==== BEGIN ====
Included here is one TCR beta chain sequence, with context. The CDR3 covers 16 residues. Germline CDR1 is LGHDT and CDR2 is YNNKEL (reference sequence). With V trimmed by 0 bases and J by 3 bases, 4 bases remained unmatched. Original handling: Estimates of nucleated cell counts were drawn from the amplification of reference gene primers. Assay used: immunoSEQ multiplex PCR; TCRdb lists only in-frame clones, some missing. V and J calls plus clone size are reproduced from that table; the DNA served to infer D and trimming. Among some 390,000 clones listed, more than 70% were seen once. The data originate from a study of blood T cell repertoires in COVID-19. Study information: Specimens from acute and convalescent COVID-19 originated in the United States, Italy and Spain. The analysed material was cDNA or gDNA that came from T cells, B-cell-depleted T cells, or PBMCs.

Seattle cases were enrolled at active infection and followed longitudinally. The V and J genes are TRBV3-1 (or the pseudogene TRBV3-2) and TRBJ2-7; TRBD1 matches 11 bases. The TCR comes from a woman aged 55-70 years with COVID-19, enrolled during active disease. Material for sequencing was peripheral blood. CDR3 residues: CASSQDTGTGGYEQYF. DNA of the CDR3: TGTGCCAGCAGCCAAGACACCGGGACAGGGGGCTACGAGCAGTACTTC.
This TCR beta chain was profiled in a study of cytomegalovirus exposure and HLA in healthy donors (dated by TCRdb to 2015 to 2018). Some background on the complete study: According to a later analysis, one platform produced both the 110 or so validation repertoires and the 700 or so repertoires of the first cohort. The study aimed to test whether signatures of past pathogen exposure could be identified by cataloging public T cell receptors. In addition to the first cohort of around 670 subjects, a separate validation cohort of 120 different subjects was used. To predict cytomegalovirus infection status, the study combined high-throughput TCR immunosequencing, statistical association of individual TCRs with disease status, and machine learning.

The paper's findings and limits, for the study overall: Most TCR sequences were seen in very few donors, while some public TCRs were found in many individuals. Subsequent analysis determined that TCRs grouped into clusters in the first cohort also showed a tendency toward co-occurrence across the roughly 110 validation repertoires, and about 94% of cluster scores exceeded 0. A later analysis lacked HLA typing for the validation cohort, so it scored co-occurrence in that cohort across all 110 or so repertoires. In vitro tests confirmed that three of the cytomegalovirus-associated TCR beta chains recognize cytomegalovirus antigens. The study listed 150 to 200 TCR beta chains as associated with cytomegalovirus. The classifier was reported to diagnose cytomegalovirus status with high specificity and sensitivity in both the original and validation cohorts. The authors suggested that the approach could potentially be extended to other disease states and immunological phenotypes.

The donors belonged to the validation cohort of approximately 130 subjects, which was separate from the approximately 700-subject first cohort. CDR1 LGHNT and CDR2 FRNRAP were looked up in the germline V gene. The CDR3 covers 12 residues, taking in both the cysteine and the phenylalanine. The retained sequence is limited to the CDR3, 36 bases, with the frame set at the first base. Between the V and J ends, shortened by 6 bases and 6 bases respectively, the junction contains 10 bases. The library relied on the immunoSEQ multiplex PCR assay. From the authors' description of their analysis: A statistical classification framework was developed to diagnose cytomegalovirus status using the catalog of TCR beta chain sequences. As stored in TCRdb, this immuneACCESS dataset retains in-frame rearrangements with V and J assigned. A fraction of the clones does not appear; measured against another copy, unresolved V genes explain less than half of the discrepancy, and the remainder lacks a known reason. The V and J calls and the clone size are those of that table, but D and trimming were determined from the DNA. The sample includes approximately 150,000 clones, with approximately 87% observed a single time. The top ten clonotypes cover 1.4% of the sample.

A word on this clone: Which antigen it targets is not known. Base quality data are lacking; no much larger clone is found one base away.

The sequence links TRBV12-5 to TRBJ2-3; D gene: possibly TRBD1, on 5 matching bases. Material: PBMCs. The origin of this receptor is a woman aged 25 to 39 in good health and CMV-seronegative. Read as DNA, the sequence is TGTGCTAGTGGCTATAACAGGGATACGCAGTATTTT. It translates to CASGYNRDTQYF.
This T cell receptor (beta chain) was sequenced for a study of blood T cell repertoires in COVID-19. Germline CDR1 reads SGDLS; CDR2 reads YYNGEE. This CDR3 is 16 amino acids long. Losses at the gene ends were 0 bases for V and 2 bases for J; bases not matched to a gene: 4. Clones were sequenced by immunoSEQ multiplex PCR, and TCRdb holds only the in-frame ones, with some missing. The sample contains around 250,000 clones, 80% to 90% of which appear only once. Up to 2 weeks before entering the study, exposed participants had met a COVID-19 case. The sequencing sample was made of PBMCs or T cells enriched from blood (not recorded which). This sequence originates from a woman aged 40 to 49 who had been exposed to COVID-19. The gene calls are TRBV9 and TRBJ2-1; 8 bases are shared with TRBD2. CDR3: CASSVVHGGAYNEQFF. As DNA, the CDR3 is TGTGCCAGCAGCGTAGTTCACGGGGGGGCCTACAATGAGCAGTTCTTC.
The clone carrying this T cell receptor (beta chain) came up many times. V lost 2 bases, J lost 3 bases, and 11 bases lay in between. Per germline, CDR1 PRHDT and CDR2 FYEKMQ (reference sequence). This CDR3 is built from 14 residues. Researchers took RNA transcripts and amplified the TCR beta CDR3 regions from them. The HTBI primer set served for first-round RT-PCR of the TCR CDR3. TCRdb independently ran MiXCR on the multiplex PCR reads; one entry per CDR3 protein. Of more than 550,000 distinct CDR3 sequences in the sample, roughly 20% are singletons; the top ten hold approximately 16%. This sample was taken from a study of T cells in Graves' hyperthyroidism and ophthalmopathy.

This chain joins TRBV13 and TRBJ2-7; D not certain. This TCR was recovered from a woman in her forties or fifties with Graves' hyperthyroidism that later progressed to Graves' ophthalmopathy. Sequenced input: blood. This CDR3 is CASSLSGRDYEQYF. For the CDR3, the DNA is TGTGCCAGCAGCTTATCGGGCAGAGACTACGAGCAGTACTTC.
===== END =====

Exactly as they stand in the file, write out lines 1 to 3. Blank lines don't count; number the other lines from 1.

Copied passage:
Included here is one TCR beta chain sequence, with context. The CDR3 covers 16 residues. Germline CDR1 is LGHDT and CDR2 is YNNKEL (reference sequence). With V trimmed by 0 bases and J by 3 bases, 4 bases remained unmatched. Original handling: Estimates of nucleated cell counts were drawn from the amplification of reference gene primers. Assay used: immunoSEQ multiplex PCR; TCRdb lists only in-frame clones, some missing. V and J calls plus clone size are reproduced from that table; the DNA served to infer D and trimming. Among some 390,000 clones listed, more than 70% were seen once. The data originate from a study of blood T cell repertoires in COVID-19. Study information: Specimens from acute and convalescent COVID-19 originated in the United States, Italy and Spain. The analysed material was cDNA or gDNA that came from T cells, B-cell-depleted T cells, or PBMCs.

Seattle cases were enrolled at active infection and followed longitudinally. The V and J genes are TRBV3-1 (or the pseudogene TRBV3-2) and TRBJ2-7; TRBD1 matches 11 bases. The TCR comes from a woman aged 55-70 years with COVID-19, enrolled during active disease. Material for sequencing was peripheral blood. CDR3 residues: CASSQDTGTGGYEQYF. DNA of the CDR3: TGTGCCAGCAGCCAAGACACCGGGACAGGGGGCTACGAGCAGTACTTC.
This TCR beta chain was profiled in a study of cytomegalovirus exposure and HLA in healthy donors (dated by TCRdb to 2015 to 2018). Some background on the complete study: According to a later analysis, one platform produced both the 110 or so validation repertoires and the 700 or so repertoires of the first cohort. The study aimed to test whether signatures of past pathogen exposure could be identified by cataloging public T cell receptors. In addition to the first cohort of around 670 subjects, a separate validation cohort of 120 different subjects was used. To predict cytomegalovirus infection status, the study combined high-throughput TCR immunosequencing, statistical association of individual TCRs with disease status, and machine learning.